Fast Track Report
Preferences surf on the currents of words: Implicit verb causality influences evaluative conditioning
Article first published online: 9 DEC 2010
Copyright © 2010 John Wiley & Sons, Ltd.
European Journal of Social Psychology
Volume 41, Issue 1, pages 17–22, February 2011
How to Cite
Walther, E., Langer, T., Weil, R. and Komischke, M. (2011), Preferences surf on the currents of words: Implicit verb causality influences evaluative conditioning. Eur. J. Soc. Psychol., 41: 17–22. doi: 10.1002/ejsp.785
- Issue published online: 19 JAN 2011
- Article first published online: 9 DEC 2010
- Manuscript Accepted: 1 NOV 2010
- Manuscript Received: 3 AUG 2010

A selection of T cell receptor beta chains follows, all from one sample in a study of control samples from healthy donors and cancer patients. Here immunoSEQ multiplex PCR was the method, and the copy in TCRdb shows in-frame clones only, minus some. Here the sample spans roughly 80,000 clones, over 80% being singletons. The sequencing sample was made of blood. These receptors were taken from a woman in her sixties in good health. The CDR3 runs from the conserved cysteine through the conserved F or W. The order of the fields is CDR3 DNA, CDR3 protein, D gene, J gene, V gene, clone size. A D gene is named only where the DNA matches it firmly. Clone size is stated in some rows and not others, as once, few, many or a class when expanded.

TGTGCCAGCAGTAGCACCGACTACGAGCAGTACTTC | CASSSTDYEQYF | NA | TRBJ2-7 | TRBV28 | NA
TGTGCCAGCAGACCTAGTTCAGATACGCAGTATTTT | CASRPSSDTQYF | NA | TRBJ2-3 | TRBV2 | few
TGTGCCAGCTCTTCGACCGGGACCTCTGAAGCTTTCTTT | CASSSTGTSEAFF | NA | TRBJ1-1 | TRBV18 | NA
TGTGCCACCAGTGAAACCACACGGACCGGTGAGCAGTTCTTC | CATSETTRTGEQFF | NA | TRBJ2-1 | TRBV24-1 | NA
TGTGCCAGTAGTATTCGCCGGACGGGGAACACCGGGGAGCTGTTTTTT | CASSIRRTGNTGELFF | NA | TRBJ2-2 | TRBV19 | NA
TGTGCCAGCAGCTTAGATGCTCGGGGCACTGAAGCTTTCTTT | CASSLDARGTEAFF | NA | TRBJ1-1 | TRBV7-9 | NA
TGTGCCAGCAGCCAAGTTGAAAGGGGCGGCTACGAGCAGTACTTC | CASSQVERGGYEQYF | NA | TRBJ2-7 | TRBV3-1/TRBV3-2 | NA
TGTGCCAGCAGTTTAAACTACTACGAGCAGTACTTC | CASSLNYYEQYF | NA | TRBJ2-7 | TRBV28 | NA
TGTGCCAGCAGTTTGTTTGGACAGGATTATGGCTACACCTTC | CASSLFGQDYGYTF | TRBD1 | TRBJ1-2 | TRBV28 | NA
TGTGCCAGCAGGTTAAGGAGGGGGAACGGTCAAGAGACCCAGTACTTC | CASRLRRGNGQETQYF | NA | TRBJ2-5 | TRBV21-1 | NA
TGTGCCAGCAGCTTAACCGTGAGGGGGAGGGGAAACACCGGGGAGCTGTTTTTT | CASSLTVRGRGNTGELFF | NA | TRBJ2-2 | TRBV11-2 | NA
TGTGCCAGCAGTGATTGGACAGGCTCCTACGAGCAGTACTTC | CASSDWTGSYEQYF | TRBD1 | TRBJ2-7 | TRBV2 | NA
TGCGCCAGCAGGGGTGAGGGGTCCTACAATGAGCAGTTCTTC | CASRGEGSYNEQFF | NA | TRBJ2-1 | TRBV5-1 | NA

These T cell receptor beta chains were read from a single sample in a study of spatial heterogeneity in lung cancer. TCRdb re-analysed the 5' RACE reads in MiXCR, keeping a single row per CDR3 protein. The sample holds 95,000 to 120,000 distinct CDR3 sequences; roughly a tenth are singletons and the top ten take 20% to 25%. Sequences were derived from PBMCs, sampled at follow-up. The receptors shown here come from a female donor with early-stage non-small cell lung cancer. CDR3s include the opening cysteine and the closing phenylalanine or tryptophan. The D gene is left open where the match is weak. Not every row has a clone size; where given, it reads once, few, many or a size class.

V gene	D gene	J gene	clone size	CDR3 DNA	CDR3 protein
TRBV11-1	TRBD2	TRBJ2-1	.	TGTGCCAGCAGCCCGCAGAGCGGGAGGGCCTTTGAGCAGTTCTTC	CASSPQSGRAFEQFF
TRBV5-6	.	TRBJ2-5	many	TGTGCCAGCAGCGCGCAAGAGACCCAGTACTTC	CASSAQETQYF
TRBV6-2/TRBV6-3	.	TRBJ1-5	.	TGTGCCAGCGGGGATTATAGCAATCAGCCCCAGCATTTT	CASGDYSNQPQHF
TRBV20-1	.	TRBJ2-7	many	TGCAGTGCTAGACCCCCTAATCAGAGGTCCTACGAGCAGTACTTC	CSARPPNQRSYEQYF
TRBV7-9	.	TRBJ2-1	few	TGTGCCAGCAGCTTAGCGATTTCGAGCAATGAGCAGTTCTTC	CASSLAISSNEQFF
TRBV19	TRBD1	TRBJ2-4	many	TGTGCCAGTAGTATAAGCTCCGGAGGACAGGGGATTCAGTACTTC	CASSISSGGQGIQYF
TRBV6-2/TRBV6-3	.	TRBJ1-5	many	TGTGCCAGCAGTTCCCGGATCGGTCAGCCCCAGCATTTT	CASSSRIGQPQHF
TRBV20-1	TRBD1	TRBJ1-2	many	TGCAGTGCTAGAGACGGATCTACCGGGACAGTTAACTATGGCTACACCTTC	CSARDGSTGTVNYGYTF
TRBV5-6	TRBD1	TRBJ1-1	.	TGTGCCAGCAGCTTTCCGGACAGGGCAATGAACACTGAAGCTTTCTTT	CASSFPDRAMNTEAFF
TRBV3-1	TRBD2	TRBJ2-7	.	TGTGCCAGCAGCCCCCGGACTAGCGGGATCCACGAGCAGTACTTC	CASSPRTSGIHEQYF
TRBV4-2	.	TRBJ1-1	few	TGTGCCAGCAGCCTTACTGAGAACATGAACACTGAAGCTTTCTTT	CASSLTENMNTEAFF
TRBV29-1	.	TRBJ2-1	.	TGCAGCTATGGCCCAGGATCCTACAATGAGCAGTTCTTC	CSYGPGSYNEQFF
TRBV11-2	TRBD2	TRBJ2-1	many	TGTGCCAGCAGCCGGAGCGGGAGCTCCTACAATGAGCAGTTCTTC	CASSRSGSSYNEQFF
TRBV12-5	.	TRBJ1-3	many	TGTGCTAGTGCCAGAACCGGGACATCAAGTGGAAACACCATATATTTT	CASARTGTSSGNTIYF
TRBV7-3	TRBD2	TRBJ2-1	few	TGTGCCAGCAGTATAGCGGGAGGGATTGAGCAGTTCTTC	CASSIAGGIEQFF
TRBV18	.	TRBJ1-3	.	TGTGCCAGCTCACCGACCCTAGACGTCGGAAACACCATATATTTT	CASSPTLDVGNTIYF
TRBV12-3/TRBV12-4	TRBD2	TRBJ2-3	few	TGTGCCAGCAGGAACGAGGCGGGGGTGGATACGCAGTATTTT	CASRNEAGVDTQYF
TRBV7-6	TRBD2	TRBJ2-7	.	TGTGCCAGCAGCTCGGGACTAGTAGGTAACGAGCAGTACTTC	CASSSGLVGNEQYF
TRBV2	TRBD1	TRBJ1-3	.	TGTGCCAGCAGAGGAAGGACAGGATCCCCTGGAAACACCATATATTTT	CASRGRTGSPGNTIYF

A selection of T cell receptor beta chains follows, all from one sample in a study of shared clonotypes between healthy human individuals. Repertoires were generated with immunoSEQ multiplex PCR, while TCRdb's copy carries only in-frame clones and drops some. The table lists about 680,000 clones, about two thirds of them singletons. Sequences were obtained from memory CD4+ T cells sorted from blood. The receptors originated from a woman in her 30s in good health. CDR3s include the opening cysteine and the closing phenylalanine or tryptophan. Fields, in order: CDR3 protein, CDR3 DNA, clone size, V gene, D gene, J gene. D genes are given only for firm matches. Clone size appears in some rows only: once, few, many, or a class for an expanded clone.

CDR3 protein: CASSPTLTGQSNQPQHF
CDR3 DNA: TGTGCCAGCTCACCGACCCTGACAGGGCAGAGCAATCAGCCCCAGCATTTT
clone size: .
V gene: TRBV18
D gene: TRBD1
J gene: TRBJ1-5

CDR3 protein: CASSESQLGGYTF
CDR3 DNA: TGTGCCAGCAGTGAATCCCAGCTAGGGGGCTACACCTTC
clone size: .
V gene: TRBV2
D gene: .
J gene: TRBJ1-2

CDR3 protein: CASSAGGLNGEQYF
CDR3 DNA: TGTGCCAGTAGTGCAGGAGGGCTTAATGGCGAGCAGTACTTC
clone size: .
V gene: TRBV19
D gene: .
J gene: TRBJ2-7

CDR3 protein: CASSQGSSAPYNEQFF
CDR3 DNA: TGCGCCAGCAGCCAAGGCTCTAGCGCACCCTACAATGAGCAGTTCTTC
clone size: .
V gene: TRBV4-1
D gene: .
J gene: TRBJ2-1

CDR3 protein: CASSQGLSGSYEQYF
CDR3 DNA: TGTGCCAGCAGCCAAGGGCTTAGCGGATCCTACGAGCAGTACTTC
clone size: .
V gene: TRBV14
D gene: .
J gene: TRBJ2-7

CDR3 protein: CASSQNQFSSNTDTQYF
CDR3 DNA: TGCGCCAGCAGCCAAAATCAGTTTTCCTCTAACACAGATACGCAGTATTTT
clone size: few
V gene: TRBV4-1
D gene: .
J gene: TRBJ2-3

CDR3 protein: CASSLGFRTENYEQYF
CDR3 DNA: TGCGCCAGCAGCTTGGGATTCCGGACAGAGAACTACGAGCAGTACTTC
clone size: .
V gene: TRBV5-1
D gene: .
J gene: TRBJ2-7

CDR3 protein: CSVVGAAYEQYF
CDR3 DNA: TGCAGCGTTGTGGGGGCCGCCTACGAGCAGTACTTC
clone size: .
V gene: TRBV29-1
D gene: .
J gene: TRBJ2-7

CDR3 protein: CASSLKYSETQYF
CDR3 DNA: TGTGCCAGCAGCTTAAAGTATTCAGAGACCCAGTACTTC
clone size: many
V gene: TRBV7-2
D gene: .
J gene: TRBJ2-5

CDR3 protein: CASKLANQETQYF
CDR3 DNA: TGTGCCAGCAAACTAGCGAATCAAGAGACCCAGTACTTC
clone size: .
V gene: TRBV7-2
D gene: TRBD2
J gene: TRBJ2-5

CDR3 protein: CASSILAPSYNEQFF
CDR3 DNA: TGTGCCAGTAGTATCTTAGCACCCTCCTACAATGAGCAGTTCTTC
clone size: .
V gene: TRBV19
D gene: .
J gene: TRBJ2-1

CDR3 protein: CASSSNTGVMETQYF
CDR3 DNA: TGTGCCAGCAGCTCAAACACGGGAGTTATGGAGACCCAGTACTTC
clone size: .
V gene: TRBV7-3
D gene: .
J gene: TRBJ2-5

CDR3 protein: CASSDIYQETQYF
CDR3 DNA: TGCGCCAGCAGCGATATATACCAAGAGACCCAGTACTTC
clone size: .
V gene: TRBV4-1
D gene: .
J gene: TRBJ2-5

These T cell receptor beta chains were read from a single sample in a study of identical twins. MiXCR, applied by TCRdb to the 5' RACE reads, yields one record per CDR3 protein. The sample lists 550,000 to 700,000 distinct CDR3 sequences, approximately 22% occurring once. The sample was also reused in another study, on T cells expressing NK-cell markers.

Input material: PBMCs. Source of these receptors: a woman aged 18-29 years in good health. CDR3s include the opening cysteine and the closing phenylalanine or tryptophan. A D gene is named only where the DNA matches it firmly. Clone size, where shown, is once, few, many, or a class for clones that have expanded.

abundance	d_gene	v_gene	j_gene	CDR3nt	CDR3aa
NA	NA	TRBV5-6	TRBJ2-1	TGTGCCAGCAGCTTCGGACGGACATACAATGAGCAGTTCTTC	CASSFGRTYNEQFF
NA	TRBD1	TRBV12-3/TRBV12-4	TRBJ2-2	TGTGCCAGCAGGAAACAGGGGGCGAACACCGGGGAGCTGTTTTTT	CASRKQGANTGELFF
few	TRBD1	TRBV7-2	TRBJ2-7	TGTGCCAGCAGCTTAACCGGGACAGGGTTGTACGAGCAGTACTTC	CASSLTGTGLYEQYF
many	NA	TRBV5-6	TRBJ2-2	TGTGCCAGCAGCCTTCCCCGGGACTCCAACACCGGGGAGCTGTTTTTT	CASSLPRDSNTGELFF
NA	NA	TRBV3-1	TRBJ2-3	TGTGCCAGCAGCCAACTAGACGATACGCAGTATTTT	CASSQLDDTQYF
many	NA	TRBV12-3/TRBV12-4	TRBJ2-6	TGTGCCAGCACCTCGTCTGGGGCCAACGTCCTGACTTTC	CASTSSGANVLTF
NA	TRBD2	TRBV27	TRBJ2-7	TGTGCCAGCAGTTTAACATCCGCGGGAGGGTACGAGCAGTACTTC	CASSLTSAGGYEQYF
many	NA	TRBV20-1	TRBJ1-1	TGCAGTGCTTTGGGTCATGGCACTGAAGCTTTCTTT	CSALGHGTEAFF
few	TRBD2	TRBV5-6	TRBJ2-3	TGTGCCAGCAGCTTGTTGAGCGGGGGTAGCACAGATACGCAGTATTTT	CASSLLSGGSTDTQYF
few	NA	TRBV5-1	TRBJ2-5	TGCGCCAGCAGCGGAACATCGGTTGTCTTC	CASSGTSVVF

It is a psychological truism that thought shapes language. However, the idea that language constrains cognition is less well understood and has been debated in philosophy, linguistic, and psychology. The goal of the present research was to investigate the influence of language, as given in linguistic categories, on the formation of evaluations in an interpersonal impression formation context. Specifically, we examined the role of different verb classes in the formation of interpersonal (dis-)likes within an evaluative conditioning (EC) paradigm. EC refers to the change in liking in a conditioned stimulus (CS) as a result of its' pairing with an unconditioned stimulus (US). In contrast to traditional EC accounts that assume the rigid and unrestricted change in valence due to CS–US co-occurrence, we found that EC was moderated by language, that is, by the linguistic status of the US. Theoretical implications of these findings are discussed. Copyright © 2010 John Wiley & Sons, Ltd.